Today I am happy to host Karen Chase, author of Polio Boulevard who is sharing how her illness of Polio helped shape her imagination.
As a tiny girl, my mother took me on the train from the suburbs of New York into the city where I took painting lessons in the basement of the Metropolitan Museum. Right now, I can smell those oversized jars of red and blue tempera. I loved to paint.
When I was ten years old, polio struck. I was shocked to be immobilized, first by the deadening effect of polio and later by an enormous body cast. As my body was losing motion, my mind was painting. I remember lying inert in my hospital bed, focused on the dots of the hospital ceiling tiles. I pretended they were all kinds of animals on the move – bears, camels, foxes on parade.
With the help of my abundant imagination, I joked around on the hospital ward, making life not only bearable but fun. Looking monster-like in my full-length body cast, I wrote a letter to the Barbizon School of Modeling, asking whether I could become a model.
Although my illness made for a rich inner life, no amount of pretending could alleviate my actual physical confinement. Had I focused on that rather than letting my mind flow free, I can’t imagine how miserable I would have been. In fact, during those strenuously hard years, I felt very alive. Better a life without such obstacles, but for me, immobility shaped and widened my vision.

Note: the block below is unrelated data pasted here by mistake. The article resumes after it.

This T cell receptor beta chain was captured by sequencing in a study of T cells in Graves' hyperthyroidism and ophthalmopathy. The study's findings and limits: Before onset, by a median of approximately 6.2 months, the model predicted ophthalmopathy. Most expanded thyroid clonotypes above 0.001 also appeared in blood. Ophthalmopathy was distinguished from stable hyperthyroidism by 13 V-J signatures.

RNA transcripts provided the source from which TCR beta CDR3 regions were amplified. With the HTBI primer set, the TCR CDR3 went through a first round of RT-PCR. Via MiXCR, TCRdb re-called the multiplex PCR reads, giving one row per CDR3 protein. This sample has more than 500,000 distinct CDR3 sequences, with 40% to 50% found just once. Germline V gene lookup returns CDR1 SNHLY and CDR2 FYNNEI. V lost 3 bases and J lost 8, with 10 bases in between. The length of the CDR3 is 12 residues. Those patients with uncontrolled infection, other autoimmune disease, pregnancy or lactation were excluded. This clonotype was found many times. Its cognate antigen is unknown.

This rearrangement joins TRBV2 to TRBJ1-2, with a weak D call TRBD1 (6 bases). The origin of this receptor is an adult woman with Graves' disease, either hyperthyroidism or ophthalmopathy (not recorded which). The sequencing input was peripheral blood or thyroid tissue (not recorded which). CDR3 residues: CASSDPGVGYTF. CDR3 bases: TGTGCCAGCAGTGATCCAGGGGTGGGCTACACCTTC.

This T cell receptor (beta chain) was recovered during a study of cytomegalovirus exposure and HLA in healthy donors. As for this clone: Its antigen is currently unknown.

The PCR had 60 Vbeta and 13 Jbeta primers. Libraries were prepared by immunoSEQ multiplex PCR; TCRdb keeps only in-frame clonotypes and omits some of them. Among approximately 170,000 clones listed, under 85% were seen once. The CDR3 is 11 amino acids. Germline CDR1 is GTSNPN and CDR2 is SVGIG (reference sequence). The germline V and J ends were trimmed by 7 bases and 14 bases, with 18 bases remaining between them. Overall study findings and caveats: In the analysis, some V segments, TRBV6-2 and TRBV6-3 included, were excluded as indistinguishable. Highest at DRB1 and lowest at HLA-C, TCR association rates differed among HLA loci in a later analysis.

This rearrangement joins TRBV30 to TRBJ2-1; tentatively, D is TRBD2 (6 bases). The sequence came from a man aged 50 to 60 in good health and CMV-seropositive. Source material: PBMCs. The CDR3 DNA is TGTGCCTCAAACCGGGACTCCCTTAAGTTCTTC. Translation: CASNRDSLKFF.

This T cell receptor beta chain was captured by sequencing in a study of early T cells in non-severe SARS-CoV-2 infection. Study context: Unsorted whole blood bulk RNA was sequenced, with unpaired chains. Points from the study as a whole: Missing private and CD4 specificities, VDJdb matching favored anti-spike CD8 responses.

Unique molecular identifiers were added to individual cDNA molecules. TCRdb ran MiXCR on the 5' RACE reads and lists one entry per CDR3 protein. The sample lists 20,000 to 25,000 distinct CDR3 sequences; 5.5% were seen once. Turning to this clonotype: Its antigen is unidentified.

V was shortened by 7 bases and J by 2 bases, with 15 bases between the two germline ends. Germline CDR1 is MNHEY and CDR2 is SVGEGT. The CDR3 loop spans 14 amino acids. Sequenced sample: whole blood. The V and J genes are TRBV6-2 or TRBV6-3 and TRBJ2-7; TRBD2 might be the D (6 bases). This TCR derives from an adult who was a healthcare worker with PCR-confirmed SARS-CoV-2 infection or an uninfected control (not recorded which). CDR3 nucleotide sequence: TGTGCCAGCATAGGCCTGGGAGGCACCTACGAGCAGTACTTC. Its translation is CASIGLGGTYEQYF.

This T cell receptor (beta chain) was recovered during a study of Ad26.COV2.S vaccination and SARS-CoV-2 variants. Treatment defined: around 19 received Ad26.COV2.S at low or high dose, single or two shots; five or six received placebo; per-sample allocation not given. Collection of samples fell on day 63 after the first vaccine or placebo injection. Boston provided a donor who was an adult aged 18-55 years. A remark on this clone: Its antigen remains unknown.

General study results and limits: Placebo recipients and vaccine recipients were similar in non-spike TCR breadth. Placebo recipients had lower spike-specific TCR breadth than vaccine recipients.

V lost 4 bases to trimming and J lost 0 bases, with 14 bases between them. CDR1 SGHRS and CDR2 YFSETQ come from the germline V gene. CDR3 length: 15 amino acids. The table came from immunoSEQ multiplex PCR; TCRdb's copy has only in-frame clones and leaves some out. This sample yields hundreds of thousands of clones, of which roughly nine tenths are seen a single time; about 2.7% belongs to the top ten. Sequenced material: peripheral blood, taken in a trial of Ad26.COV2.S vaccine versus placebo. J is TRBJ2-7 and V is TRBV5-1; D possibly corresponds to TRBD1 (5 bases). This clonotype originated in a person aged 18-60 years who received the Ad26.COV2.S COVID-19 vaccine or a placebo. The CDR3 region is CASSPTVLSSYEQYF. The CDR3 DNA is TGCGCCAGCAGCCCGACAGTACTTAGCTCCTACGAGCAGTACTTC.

When I returned to school 4 years later, I was a plucky ninth grader. I resumed a full-fledged teenage life, with nary a sign of my illness. I went to college, got married, and had children. Eventually, I wrote a number of books, poetry and prose, all of which relied on imagination. After polio, I valued my mind’s flexibility like gold.
Now I have written a memoir. POLIO BOULEVARD is my true story, but in those pages, you will see that even now, nothing can keep my imagination in check.